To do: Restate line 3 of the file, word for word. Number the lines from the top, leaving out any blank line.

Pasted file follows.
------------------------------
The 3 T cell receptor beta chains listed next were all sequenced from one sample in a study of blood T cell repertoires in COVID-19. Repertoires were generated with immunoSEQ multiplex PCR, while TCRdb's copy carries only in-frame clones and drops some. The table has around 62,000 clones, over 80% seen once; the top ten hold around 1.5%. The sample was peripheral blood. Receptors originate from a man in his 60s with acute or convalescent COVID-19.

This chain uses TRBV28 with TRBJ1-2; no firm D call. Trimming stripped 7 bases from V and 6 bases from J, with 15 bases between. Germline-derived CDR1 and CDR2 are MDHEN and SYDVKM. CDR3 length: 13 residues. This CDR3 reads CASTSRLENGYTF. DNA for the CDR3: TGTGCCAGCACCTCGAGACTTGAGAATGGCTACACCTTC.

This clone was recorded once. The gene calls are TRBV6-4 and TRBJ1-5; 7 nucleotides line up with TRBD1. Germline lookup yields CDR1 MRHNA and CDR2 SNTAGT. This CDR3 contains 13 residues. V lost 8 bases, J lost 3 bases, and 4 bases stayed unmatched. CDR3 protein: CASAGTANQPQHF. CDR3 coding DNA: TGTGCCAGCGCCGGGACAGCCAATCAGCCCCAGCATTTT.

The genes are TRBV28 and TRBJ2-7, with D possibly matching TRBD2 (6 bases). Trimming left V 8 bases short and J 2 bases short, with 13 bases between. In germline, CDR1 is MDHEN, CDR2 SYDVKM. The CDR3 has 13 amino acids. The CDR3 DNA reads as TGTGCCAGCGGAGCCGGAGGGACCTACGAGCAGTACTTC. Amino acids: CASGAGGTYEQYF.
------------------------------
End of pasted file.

This clone was recorded once. The gene calls are TRBV6-4 and TRBJ1-5; 7 nucleotides line up with TRBD1. Germline lookup yields CDR1 MRHNA and CDR2 SNTAGT. This CDR3 contains 13 residues. V lost 8 bases, J lost 3 bases, and 4 bases stayed unmatched. CDR3 protein: CASAGTANQPQHF. CDR3 coding DNA: TGTGCCAGCGCCGGGACAGCCAATCAGCCCCAGCATTTT.